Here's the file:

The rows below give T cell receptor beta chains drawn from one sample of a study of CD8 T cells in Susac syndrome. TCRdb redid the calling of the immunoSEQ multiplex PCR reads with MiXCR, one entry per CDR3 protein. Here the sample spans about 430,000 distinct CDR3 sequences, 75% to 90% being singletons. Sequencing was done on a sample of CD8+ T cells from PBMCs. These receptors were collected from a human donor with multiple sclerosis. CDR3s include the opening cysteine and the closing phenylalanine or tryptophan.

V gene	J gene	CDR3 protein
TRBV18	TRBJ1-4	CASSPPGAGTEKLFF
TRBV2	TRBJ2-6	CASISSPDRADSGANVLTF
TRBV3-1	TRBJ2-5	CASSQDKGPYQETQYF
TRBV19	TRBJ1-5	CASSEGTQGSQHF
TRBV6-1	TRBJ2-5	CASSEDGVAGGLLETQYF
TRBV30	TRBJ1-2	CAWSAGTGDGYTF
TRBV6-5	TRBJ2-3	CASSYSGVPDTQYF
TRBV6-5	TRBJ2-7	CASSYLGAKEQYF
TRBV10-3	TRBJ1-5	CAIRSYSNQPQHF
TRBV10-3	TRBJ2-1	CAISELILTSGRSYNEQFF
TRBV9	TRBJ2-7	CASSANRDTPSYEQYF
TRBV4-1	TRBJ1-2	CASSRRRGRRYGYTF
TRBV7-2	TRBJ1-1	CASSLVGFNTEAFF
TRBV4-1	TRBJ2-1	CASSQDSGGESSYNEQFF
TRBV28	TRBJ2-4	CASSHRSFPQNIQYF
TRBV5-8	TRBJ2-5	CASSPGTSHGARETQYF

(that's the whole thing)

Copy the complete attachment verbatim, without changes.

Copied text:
The rows below give T cell receptor beta chains drawn from one sample of a study of CD8 T cells in Susac syndrome. TCRdb redid the calling of the immunoSEQ multiplex PCR reads with MiXCR, one entry per CDR3 protein. Here the sample spans about 430,000 distinct CDR3 sequences, 75% to 90% being singletons. Sequencing was done on a sample of CD8+ T cells from PBMCs. These receptors were collected from a human donor with multiple sclerosis. CDR3s include the opening cysteine and the closing phenylalanine or tryptophan.

V gene	J gene	CDR3 protein
TRBV18	TRBJ1-4	CASSPPGAGTEKLFF
TRBV2	TRBJ2-6	CASISSPDRADSGANVLTF
TRBV3-1	TRBJ2-5	CASSQDKGPYQETQYF
TRBV19	TRBJ1-5	CASSEGTQGSQHF
TRBV6-1	TRBJ2-5	CASSEDGVAGGLLETQYF
TRBV30	TRBJ1-2	CAWSAGTGDGYTF
TRBV6-5	TRBJ2-3	CASSYSGVPDTQYF
TRBV6-5	TRBJ2-7	CASSYLGAKEQYF
TRBV10-3	TRBJ1-5	CAIRSYSNQPQHF
TRBV10-3	TRBJ2-1	CAISELILTSGRSYNEQFF
TRBV9	TRBJ2-7	CASSANRDTPSYEQYF
TRBV4-1	TRBJ1-2	CASSRRRGRRYGYTF
TRBV7-2	TRBJ1-1	CASSLVGFNTEAFF
TRBV4-1	TRBJ2-1	CASSQDSGGESSYNEQFF
TRBV28	TRBJ2-4	CASSHRSFPQNIQYF
TRBV5-8	TRBJ2-5	CASSPGTSHGARETQYF